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Gallirallus australis (Weka)

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Weka
Conservation status
Scientific classification
Kingdom: Animalia
Phylum: Chordata
Class: Aves
Order: Gruiformes
Family: Rallidae
Genus: Gallirallus
Species: G. australis
Binomial name
Gallirallus australis
(Sparrman, 1786)

The Weka or Woodhen (Gallirallus australis) is an endemic bird of New Zealand. It is a member of the rail family.

Wekas are sturdy brown birds, about the size of a domestic chicken and typically around 50 cm tall and weighing around 1 kg. They have long toes, without webbing, that help them walk through wetlands and they are good swimmers.

They are omnivores, feeding mainly on invertebrates and fruit, but also eating seeds, small vertebrates such as rats, birds and lizards. They are also known to scavenge carrion.

A rapid drumming sound helps demarcate territories - especially during the breeding season(s). Although Wekas are capable of breeding all year round, producing up to four broods in a year, they usually lay eggs between August and January. Both sexes help to incubate the eggs.

Tales of Wekas stealing shiny items and bags of sugar are part of New Zealand folklore. There are four subspecies:


Stewart Island Weka

Subspecies G. a. scotti is found on small islands in Foveaux Strait and is common on the south coast of Stewart Island, where they are fearless enough to investigate the pockets of picnickers that remain sessile and relatively immobile. The Stewart Island sub-species is the smallest and also the darkest of the Weka.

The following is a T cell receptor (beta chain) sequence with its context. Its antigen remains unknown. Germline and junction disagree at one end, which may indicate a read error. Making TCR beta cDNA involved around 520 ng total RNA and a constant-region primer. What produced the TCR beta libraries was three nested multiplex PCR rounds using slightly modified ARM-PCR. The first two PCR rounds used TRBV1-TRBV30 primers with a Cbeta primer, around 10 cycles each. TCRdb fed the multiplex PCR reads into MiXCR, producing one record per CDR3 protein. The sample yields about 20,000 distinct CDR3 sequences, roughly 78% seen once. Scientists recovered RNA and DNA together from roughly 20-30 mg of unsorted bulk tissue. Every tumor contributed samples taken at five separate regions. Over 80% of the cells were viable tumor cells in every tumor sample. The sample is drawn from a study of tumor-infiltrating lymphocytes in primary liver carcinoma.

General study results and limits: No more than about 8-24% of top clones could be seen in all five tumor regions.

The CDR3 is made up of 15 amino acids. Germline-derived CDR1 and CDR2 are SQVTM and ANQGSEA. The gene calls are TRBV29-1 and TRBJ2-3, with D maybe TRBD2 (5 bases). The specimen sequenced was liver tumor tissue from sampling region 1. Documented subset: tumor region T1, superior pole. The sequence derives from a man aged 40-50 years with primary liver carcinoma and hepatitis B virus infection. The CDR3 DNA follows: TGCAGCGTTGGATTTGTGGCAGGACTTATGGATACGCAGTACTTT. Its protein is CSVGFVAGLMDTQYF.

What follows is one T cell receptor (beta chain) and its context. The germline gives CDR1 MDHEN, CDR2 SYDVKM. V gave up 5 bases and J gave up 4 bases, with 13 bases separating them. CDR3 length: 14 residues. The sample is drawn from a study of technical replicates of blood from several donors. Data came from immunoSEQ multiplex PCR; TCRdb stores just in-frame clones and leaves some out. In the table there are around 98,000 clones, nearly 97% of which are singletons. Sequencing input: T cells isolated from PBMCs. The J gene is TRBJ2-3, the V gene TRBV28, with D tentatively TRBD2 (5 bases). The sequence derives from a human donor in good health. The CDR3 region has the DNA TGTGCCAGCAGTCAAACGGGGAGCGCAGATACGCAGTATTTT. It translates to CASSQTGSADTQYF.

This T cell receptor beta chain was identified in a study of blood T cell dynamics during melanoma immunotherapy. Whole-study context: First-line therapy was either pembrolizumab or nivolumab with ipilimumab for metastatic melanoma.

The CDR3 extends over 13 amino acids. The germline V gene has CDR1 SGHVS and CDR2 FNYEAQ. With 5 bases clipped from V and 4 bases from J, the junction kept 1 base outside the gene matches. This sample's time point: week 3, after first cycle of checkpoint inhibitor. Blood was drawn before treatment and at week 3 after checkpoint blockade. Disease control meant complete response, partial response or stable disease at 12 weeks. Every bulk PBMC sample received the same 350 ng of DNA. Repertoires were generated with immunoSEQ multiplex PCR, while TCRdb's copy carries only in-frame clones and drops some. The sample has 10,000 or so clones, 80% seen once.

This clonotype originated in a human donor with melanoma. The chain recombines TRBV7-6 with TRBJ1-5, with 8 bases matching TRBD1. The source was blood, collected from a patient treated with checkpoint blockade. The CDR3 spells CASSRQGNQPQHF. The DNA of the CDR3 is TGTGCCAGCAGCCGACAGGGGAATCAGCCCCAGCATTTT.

North Island Weka

Wekas were once common throughout New Zealand, but the population in the North Island of subspecies G. a. greyi has been heavily reduced, chiefly by habitat destruction. The North Island Weka is a relatively shy bird compared to its southerly cousins.

Western Weka

The South Island G. a. australis subspecies is more common, especially in the Marborough Sounds, Golden Bay and Northwestern Nelson together with Westland south to Hokitika. It is bolder, with a reputation for curiosity approaching that of the Kea and chestnut in colour tending to get darker in Fiordland.

Buff Weka

Subspecies G. a. hectori became extinct in the eastern South Island but were introduced to the Chatham Islands where they have since become numerous enough to be legally hunted for the pot - which is forbidden in the rest of New Zealand.

The Department of Conservation killed 400 Buff Beka in the Chatham Islands in 2003, to protect the critically endangered Taiko which is one of the world's rarest seabirds, and the Chatham Islands Oystercatcher.

References

  • BirdLife International (2006). Gallirallus australis. 2006 IUCN Red List of Threatened Species. IUCN 2006. Retrieved on 11 May 2006. Database entry includes justification for why this species is vulnerable
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